“As a foot and ankle specialist, I know that gout is not limited to the big toe as most patients believe. It was enjoyable to discuss collaboration and my role as a podiatrist in the suite of comprehensive care of the disease. Gout can occur in other joints of the foot, ankle, knee, hand or fingers and can debilitate the function of all. As a potential early touch point for the disease’s care, it’s vital that we, as podiatrists, recognize the damage this systemic disease can cause, educate our patients accordingly, and form collaborative bonds between disciplines.” 

A long-time physician assistant in a gout clinic, Joan McTigue, MS, PA, expresses the significance of continued education about gout for both patients and healthcare providers, and shares that timely and comprehensive education can significantly improve health outcomes for those suffering from gout.

“It was nice to hear from the diverse perspectives of my peers during this discussion, particularly around ways of collaborating and common myths we all try to break for both medical professionals and patients alike. As comorbidities can become increasingly complicated, these conversations prove to be important in ensuring optimal outcomes for those under our care. Beyond the direct care given, the follow through with timely and continuous education of the disease for those affected remains to be another effective tool to improve health outcomes. It is up to us as medical professionals to provide this for those afflicted.”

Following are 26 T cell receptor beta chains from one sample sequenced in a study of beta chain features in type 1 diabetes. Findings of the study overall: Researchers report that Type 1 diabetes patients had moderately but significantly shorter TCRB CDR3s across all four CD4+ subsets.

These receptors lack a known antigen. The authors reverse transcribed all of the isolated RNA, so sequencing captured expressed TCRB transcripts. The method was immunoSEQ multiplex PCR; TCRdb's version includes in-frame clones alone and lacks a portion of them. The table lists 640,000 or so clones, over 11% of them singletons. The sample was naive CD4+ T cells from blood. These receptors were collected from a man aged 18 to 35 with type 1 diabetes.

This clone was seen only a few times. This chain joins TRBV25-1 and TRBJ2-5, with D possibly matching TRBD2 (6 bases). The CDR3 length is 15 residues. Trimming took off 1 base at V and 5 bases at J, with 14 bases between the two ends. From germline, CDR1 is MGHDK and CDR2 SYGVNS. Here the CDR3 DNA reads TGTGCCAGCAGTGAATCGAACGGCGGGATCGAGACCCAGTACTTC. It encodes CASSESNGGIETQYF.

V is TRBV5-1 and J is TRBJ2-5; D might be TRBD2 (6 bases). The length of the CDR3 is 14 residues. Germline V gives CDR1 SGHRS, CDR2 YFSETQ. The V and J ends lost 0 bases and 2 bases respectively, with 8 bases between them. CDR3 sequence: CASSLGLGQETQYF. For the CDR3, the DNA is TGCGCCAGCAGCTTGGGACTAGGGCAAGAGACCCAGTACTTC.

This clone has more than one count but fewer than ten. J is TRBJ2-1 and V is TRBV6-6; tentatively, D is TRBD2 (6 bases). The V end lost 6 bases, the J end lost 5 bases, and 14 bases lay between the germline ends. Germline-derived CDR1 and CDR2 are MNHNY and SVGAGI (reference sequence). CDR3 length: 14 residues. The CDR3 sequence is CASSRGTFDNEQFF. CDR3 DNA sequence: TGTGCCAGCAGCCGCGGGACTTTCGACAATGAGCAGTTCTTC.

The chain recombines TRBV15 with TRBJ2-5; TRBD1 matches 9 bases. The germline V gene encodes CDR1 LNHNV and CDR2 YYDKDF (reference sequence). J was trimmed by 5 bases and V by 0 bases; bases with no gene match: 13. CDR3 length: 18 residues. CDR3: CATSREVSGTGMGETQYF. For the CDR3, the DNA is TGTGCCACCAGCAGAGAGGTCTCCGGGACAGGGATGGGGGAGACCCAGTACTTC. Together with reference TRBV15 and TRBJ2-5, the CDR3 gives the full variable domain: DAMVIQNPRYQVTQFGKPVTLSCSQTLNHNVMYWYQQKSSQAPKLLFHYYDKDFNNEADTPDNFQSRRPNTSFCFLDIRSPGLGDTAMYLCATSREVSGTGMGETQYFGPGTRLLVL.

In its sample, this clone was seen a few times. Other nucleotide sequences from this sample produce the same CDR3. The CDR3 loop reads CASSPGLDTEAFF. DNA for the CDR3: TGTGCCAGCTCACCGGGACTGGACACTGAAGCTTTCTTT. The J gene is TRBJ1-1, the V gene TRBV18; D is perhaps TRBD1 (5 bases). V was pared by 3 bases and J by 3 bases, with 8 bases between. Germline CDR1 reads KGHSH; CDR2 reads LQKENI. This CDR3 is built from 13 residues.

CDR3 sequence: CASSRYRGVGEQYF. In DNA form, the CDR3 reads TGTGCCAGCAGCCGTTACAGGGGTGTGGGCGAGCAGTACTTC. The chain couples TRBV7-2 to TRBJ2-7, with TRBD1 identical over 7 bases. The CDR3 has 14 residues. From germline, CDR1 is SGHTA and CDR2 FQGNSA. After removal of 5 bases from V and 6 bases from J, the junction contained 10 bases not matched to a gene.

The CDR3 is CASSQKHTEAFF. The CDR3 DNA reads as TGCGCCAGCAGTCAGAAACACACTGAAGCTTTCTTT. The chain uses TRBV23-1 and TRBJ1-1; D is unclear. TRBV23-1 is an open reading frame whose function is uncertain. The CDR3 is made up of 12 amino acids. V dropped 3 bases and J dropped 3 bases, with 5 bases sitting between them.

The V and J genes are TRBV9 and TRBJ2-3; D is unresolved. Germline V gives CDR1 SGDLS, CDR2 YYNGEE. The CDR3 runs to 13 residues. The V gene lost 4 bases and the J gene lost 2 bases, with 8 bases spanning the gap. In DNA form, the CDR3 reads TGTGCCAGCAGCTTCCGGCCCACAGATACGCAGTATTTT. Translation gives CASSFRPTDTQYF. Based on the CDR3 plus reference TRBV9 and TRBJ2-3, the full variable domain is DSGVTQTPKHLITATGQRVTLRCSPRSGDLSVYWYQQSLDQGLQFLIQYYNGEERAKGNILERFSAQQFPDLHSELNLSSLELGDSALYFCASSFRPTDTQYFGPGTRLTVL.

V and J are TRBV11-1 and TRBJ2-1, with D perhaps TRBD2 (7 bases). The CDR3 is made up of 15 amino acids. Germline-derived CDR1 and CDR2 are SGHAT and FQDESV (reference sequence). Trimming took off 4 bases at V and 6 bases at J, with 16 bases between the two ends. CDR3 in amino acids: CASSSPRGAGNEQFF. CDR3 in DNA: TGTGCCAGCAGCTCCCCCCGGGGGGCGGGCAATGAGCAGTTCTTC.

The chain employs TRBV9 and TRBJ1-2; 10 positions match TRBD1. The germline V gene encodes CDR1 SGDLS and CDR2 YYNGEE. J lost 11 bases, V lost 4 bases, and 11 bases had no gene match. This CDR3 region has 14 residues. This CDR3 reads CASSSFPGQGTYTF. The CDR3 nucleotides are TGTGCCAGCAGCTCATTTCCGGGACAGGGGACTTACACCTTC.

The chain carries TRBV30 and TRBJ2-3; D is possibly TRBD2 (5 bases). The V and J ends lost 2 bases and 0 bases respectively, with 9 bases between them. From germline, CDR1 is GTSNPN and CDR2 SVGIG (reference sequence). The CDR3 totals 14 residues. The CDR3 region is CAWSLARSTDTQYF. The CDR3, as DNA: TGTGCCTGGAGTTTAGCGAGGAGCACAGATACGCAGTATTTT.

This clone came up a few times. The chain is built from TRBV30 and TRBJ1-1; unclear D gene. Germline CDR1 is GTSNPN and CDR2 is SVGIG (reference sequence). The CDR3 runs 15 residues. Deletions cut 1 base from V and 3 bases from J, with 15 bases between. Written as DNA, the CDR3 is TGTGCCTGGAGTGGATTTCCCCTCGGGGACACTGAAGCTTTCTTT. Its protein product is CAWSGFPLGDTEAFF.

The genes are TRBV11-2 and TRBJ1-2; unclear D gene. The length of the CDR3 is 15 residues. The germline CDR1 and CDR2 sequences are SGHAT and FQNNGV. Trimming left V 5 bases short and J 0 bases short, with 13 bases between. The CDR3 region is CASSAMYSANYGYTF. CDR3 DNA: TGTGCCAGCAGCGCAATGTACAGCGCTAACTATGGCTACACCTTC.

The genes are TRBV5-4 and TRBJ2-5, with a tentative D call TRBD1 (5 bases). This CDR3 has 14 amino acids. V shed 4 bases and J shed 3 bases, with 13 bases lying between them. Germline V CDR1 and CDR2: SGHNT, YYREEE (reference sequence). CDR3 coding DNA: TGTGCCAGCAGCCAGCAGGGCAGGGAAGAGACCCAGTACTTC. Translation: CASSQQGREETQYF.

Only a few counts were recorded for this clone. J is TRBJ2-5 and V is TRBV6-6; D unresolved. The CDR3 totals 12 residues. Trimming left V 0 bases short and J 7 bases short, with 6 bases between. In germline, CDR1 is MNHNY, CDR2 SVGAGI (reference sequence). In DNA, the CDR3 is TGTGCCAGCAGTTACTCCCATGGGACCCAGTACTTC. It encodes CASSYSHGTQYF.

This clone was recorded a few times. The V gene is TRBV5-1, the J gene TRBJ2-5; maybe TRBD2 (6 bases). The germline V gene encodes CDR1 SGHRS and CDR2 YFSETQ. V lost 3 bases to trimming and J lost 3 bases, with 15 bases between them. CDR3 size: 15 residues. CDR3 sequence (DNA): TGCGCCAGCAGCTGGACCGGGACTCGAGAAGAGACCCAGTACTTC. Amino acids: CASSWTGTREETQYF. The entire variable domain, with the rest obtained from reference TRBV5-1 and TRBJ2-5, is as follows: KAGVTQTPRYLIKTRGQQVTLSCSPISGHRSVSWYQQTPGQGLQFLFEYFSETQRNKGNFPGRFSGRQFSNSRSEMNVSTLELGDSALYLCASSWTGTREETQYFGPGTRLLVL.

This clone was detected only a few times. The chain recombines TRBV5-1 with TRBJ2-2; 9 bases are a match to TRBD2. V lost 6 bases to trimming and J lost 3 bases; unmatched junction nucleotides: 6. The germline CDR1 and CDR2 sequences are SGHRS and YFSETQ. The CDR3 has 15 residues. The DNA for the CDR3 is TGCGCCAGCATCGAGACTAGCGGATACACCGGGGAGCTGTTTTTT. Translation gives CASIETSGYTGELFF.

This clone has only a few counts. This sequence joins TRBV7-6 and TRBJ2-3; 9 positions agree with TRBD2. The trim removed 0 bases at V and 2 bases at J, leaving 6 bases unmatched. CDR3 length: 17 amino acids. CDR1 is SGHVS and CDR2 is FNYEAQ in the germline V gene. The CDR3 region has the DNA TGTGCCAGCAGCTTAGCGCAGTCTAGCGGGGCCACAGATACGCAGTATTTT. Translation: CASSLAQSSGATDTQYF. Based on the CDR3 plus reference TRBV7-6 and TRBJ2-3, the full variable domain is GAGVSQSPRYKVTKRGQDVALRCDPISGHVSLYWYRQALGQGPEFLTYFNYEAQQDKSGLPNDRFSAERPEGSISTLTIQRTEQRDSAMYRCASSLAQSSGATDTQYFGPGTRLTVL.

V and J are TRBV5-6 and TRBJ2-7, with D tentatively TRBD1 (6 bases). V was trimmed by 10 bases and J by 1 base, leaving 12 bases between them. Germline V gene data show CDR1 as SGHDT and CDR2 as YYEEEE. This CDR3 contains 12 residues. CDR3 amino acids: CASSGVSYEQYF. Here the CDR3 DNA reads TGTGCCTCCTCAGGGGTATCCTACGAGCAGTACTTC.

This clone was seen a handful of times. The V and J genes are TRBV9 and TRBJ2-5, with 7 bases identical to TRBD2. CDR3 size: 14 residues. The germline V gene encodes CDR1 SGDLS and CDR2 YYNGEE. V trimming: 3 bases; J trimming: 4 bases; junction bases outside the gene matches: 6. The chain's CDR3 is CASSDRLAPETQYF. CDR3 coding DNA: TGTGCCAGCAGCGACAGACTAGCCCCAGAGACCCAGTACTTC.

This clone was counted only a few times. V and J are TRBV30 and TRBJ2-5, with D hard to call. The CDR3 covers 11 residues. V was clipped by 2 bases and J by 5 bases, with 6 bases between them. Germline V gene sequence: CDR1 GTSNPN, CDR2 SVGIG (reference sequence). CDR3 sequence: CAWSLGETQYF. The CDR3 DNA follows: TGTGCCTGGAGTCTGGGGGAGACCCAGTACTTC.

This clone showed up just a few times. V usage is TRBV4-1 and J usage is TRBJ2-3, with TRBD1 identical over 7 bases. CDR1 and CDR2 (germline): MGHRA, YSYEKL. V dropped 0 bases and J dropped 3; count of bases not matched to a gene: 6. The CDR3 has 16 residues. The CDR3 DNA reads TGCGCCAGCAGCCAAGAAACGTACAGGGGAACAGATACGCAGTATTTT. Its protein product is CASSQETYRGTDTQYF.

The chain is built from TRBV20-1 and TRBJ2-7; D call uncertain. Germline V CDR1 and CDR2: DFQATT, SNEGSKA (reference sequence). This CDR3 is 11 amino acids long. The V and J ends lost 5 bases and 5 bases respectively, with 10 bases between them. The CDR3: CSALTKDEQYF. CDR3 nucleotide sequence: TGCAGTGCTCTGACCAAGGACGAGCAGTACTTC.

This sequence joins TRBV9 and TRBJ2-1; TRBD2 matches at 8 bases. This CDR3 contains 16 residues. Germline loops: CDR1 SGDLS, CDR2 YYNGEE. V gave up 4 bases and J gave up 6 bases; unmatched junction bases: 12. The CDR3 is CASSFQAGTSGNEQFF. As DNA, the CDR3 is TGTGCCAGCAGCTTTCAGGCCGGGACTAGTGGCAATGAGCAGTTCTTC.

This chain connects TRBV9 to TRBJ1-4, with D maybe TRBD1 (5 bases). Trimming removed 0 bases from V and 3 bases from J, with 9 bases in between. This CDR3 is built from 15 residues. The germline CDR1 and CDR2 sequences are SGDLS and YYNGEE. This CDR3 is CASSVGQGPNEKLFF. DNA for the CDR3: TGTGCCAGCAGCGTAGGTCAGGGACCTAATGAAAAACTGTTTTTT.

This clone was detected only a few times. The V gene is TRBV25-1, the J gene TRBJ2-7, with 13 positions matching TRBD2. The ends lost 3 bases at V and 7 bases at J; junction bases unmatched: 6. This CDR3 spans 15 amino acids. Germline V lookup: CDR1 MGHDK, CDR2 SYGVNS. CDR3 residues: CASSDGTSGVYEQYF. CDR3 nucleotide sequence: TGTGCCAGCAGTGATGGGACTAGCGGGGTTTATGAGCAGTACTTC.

Nephrologist Mark Segal, MD, PhD, discusses the importance of timely and continuous treatment for gout, focusing on the idea that kidney disease should not deter gout treatment but rather underscores an additional need for proper gout management. 

“We have a number of effective treatments for gout. It is up to everyone caring for these patients to make sure that they are treated in both a timely and ongoing manner to achieve optimal results. Having kidney disease is not a reason to deny treatment for gout. In fact, kidney disease is an additional reason to make sure those with gout are getting proper treatment to reduce further risk and damage.”